Cover crop workshop to be held in Elkport April 9

April 8, 2015

Iowa Learning Farms, along with the Iowa Cover Crop Working Group, will host a cover crops workshop on Thursday, April 9 from 11 a.m.-12:30 p.m. at the Elkport-Garber Community Center in Elkport.
Speaking at the field day is host farmer Mark Glawe of Garber, who will talk about his experience using cover crops as a grazing source for his cattle as well as in his corn-soybean rotation. Also speaking is Iowa State University Extension and Outreach beef specialist Denise Schwab, who will share information about cattle nutrition when grazing cover crops. Liz Juchems, with Iowa Learning Farms, will discuss the benefits of cover crops; Eric Palas, with the Iowa Department of Agriculture and Land Stewardship, will talk about cost-share programs available to add cover crops into a farming operation.
Following the speakers, attendees can enjoy a complimentary lunch and take a tour of Glawe’s cover crop field, weather permitting. The Elkport-Garber Community Center is located at 120 Main Street, Elkport. Glawe’s cover crop field is at 36354 Colesburg Road, Garber.
The field day is free and open to the public, but it is suggested to contact the Clayton County NRCS office to indicate how many will be present for lunch: phone 563-245-1048, ext. 3.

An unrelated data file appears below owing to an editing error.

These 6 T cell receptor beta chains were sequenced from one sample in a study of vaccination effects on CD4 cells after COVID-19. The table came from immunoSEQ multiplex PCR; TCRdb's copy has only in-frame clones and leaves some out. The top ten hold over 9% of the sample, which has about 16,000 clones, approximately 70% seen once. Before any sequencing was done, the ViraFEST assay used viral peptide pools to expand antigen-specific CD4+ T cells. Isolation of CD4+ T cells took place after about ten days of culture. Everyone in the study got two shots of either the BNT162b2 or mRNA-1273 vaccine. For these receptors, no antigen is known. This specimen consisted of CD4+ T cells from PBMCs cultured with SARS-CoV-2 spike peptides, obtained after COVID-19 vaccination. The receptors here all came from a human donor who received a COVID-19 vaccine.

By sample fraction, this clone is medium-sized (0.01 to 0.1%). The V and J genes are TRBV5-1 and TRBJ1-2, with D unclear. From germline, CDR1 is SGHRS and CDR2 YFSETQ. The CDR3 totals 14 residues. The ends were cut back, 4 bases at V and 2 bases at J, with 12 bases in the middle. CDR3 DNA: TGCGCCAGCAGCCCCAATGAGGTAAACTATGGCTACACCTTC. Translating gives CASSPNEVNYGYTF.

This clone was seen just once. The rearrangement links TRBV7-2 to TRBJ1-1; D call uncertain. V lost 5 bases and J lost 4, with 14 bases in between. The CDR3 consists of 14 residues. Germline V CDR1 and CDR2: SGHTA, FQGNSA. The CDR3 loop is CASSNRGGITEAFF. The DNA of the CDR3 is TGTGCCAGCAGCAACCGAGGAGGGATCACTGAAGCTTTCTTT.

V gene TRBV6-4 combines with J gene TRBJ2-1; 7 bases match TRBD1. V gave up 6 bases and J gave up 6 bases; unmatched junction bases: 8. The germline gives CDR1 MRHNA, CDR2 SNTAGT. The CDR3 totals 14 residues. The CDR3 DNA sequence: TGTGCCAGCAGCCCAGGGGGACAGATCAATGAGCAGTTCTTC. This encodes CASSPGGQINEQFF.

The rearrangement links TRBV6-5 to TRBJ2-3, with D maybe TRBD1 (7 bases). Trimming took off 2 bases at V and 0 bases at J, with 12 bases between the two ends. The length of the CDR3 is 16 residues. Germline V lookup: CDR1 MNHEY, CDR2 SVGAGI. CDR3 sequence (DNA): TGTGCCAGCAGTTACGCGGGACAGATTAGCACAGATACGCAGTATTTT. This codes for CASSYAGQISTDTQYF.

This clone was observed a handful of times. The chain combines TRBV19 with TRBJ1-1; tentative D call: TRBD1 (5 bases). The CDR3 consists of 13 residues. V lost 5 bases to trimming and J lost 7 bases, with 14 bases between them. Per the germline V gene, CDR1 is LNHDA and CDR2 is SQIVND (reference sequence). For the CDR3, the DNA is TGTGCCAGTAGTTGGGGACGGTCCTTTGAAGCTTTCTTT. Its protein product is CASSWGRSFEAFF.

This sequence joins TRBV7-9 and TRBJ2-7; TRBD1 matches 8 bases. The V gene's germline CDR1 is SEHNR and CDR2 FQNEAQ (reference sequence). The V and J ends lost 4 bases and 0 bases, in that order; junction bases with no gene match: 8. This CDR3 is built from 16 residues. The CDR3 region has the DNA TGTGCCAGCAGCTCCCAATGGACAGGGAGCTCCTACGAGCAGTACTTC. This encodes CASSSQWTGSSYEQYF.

As part of the Iowa Nutrient Reduction Strategy, cover crops added to a corn-soybean rotation reduces soil erosion, reduces nitrogen and phosphorus loads, and increases soil organic matter. Research has shown that cover crops can reduce nitrogen and phosphorus losses by approximately 30 percent. These crops, used in combination with other best management practices, will reduce point and nonpoint source pollution significantly in Iowa waters and downstream.
The Iowa Cover Crop Working Group promotes the use of living cover on Iowa agricultural lands. The group provides a unified voice from academy, non-profit, and industry sectors on the benefits of cover crops and encourages their use in cropping systems across the state.
For more information about Iowa Learning Farms, visit the website:
Established in 2004, Iowa Learning Farms is building a Culture of Conservation, encouraging adoption of conservation practices. Farmers, researchers and ILF team members are working together to identify and implement the best management practices that improve water quality and soil health while remaining profitable. Partners of Iowa Learning Farms are the Iowa Department of Agriculture and Land Stewardship, Iowa State University Extension and Outreach, Leopold Center for Sustainable Agriculture, Iowa Natural Resources Conservation Service and Iowa Department of Natural Resources (USEPA section 319), Conserva­tion Districts of Iowa, Iowa Farm Bureau, Iowa Water Center and Practical Farmers of Iowa.